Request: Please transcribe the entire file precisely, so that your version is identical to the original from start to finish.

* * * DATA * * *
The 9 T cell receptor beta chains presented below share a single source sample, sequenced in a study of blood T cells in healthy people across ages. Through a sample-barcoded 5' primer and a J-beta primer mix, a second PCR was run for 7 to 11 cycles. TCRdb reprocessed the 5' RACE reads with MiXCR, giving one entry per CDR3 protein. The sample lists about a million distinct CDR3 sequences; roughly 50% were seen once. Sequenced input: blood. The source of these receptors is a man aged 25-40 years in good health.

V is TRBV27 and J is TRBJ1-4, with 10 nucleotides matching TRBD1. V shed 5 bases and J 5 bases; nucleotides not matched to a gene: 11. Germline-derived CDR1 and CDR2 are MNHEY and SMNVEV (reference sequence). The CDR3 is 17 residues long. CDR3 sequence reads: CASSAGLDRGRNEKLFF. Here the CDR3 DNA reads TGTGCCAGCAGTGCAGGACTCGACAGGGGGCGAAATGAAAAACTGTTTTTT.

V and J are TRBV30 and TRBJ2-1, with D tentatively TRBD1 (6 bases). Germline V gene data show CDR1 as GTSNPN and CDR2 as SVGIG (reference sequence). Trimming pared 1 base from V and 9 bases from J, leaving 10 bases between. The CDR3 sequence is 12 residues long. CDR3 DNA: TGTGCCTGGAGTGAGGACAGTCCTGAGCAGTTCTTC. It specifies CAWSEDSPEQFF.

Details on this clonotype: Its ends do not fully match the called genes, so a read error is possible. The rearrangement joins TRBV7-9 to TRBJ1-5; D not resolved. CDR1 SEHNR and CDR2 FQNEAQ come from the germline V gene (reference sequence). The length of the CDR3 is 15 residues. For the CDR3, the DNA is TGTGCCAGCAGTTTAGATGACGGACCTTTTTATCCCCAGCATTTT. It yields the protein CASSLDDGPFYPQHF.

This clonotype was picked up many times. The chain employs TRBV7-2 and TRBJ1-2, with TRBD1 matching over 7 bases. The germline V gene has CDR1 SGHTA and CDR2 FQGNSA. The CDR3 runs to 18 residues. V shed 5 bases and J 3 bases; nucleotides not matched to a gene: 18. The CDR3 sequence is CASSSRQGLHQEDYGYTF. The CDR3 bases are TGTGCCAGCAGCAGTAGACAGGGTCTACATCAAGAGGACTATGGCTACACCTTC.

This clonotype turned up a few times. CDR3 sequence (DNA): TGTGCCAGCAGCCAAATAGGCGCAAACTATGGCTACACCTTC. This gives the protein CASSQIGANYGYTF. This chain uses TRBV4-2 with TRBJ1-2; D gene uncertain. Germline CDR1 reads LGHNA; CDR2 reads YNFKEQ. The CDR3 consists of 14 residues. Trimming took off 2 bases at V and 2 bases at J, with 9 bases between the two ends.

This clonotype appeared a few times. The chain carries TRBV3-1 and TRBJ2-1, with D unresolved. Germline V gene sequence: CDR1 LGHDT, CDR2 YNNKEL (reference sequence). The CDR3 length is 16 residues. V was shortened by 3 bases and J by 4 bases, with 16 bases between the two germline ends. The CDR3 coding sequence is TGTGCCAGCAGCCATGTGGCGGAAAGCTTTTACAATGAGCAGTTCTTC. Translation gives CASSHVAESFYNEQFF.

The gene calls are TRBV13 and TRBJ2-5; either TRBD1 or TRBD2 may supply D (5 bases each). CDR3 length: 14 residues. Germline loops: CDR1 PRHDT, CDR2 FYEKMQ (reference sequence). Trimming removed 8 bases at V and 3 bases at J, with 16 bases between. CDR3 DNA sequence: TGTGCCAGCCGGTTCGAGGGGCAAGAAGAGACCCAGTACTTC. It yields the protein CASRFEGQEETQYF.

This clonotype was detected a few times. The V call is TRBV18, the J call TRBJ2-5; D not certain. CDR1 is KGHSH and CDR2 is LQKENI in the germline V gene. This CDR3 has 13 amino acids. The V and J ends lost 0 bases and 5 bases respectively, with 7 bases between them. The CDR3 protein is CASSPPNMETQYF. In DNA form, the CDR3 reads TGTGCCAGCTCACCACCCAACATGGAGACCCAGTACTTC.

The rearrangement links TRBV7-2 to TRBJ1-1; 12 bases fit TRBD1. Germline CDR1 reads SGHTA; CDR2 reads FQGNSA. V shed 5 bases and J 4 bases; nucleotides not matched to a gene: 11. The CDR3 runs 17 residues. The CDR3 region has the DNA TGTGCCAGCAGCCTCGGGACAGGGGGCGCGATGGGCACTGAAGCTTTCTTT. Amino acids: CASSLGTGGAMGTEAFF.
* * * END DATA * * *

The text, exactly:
The 9 T cell receptor beta chains presented below share a single source sample, sequenced in a study of blood T cells in healthy people across ages. Through a sample-barcoded 5' primer and a J-beta primer mix, a second PCR was run for 7 to 11 cycles. TCRdb reprocessed the 5' RACE reads with MiXCR, giving one entry per CDR3 protein. The sample lists about a million distinct CDR3 sequences; roughly 50% were seen once. Sequenced input: blood. The source of these receptors is a man aged 25-40 years in good health.

V is TRBV27 and J is TRBJ1-4, with 10 nucleotides matching TRBD1. V shed 5 bases and J 5 bases; nucleotides not matched to a gene: 11. Germline-derived CDR1 and CDR2 are MNHEY and SMNVEV (reference sequence). The CDR3 is 17 residues long. CDR3 sequence reads: CASSAGLDRGRNEKLFF. Here the CDR3 DNA reads TGTGCCAGCAGTGCAGGACTCGACAGGGGGCGAAATGAAAAACTGTTTTTT.

V and J are TRBV30 and TRBJ2-1, with D tentatively TRBD1 (6 bases). Germline V gene data show CDR1 as GTSNPN and CDR2 as SVGIG (reference sequence). Trimming pared 1 base from V and 9 bases from J, leaving 10 bases between. The CDR3 sequence is 12 residues long. CDR3 DNA: TGTGCCTGGAGTGAGGACAGTCCTGAGCAGTTCTTC. It specifies CAWSEDSPEQFF.

Details on this clonotype: Its ends do not fully match the called genes, so a read error is possible. The rearrangement joins TRBV7-9 to TRBJ1-5; D not resolved. CDR1 SEHNR and CDR2 FQNEAQ come from the germline V gene (reference sequence). The length of the CDR3 is 15 residues. For the CDR3, the DNA is TGTGCCAGCAGTTTAGATGACGGACCTTTTTATCCCCAGCATTTT. It yields the protein CASSLDDGPFYPQHF.

This clonotype was picked up many times. The chain employs TRBV7-2 and TRBJ1-2, with TRBD1 matching over 7 bases. The germline V gene has CDR1 SGHTA and CDR2 FQGNSA. The CDR3 runs to 18 residues. V shed 5 bases and J 3 bases; nucleotides not matched to a gene: 18. The CDR3 sequence is CASSSRQGLHQEDYGYTF. The CDR3 bases are TGTGCCAGCAGCAGTAGACAGGGTCTACATCAAGAGGACTATGGCTACACCTTC.

This clonotype turned up a few times. CDR3 sequence (DNA): TGTGCCAGCAGCCAAATAGGCGCAAACTATGGCTACACCTTC. This gives the protein CASSQIGANYGYTF. This chain uses TRBV4-2 with TRBJ1-2; D gene uncertain. Germline CDR1 reads LGHNA; CDR2 reads YNFKEQ. The CDR3 consists of 14 residues. Trimming took off 2 bases at V and 2 bases at J, with 9 bases between the two ends.

This clonotype appeared a few times. The chain carries TRBV3-1 and TRBJ2-1, with D unresolved. Germline V gene sequence: CDR1 LGHDT, CDR2 YNNKEL (reference sequence). The CDR3 length is 16 residues. V was shortened by 3 bases and J by 4 bases, with 16 bases between the two germline ends. The CDR3 coding sequence is TGTGCCAGCAGCCATGTGGCGGAAAGCTTTTACAATGAGCAGTTCTTC. Translation gives CASSHVAESFYNEQFF.

The gene calls are TRBV13 and TRBJ2-5; either TRBD1 or TRBD2 may supply D (5 bases each). CDR3 length: 14 residues. Germline loops: CDR1 PRHDT, CDR2 FYEKMQ (reference sequence). Trimming removed 8 bases at V and 3 bases at J, with 16 bases between. CDR3 DNA sequence: TGTGCCAGCCGGTTCGAGGGGCAAGAAGAGACCCAGTACTTC. It yields the protein CASRFEGQEETQYF.

This clonotype was detected a few times. The V call is TRBV18, the J call TRBJ2-5; D not certain. CDR1 is KGHSH and CDR2 is LQKENI in the germline V gene. This CDR3 has 13 amino acids. The V and J ends lost 0 bases and 5 bases respectively, with 7 bases between them. The CDR3 protein is CASSPPNMETQYF. In DNA form, the CDR3 reads TGTGCCAGCTCACCACCCAACATGGAGACCCAGTACTTC.

The rearrangement links TRBV7-2 to TRBJ1-1; 12 bases fit TRBD1. Germline CDR1 reads SGHTA; CDR2 reads FQGNSA. V shed 5 bases and J 4 bases; nucleotides not matched to a gene: 11. The CDR3 runs 17 residues. The CDR3 region has the DNA TGTGCCAGCAGCCTCGGGACAGGGGGCGCGATGGGCACTGAAGCTTTCTTT. Amino acids: CASSLGTGGAMGTEAFF.